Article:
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Invisible Pleasures

Mary Frances Zambreno. American Fantasy. $25
244p. ISBN: 0-9610352-4-2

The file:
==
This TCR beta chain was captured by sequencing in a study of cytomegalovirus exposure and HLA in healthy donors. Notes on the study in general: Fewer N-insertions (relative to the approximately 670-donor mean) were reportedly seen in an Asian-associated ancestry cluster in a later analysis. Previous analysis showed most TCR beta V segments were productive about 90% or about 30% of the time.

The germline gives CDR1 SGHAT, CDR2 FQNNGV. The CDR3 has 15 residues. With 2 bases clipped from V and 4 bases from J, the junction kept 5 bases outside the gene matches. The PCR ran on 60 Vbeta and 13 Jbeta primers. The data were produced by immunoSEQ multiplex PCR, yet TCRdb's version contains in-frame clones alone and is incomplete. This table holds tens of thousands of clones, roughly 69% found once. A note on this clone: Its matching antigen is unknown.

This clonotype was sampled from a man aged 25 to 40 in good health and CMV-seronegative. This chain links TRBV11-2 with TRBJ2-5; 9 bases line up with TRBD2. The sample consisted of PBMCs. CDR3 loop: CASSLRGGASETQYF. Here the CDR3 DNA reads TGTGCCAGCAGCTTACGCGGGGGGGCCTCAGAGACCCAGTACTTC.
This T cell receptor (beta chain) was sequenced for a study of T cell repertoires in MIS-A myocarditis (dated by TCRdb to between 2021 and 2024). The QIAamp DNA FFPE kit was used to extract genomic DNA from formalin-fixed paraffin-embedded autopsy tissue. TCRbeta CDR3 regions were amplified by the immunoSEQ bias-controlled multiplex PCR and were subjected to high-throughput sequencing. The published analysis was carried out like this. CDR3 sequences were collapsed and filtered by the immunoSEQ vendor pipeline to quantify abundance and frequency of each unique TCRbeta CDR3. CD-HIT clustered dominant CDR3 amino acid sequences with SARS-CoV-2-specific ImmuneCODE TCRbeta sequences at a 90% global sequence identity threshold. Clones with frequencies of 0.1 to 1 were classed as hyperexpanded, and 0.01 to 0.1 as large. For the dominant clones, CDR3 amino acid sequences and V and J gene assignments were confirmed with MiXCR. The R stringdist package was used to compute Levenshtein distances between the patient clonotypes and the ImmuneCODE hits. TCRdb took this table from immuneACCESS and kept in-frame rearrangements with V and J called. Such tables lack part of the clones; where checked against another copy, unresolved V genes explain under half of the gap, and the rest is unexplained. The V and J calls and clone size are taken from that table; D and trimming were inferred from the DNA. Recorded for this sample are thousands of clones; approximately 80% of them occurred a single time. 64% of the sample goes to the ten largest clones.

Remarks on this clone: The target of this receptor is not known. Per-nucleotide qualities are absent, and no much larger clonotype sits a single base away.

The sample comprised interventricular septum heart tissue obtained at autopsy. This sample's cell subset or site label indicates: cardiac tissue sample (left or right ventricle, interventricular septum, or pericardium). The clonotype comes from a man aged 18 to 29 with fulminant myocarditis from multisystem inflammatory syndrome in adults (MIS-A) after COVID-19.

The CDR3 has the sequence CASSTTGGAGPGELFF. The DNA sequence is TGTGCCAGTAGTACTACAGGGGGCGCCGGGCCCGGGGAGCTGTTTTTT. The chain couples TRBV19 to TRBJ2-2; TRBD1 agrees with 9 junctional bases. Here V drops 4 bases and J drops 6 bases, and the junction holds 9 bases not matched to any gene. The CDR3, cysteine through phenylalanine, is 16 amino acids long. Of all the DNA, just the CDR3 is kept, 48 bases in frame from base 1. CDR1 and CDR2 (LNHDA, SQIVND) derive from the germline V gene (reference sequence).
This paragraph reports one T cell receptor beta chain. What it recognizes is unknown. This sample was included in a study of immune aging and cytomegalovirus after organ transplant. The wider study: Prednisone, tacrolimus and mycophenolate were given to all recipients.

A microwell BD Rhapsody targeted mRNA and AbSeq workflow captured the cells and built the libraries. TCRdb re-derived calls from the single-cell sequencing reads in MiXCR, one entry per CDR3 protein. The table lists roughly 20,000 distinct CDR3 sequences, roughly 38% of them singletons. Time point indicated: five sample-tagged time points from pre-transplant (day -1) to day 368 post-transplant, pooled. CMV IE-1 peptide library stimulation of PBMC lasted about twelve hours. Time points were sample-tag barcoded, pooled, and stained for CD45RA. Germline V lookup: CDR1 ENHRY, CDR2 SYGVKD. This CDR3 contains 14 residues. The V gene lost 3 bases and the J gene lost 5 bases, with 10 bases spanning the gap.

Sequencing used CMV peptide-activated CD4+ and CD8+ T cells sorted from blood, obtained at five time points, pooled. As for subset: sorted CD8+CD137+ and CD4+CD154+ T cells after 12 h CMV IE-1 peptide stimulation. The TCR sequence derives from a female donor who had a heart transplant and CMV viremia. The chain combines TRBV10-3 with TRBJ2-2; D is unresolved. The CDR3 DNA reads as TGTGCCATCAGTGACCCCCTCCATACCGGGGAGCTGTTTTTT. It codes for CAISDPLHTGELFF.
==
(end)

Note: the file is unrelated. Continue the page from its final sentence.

book coverEach of the eighteen stories of Invisible Pleasures focuses on females who face adversity. A fabulous cover painting, Symphony Fantastique by Douglas Klauba, balances a woman between the light and the dark fantastic and proves highly appropriate as the stories turn toward the shadows more often than light. Zambreno leaves her most indelible impression when indulging her wickedly dark wit in stories like "Aunt Concetta's Cat" (in which three children learn some lessons from an elderly auntie and a cat that always comes back) and "The Last One Left" (where the tables are turned on a rapist). She even skewers authorhood itself in "Watching Goldfish Die". The author has a doctorate in medieval literature and several of the stories are historical fantasy. In "A Craving for Oysters" a noblewoman calls on the ghost of her dead husband for aid. A Saxon woman seeks to stop bloodshed between her father and husband and makes a supremely difficult decision after consulting an old wise woman in "Choices" Even a sword and sorceress tale like "Luck of the City" is comes out a cut above the usual when adventure is melded with historical detail, in this case -- sewers. There's often more nuance in a Zambreno story than her straightforward style at first suggests. She plays with the themes of a woman's work never being done and the importance of family and generational ties -- and the lack of them in modern life -- in "The Ghost in the Summer Kitchen." The mini-mystery "The Little Girl in the Picture," in which two Catholic schoolgirls uncover the joys of primary source research, offers a rewarding if not intellectually demanding read. Many of the tales in this debut collection were first written for young readers and Zambreno's work, although never challenging, is almost always enjoyable. -- Paula Guran (Originally published in Fantasy #2, Spring 2006)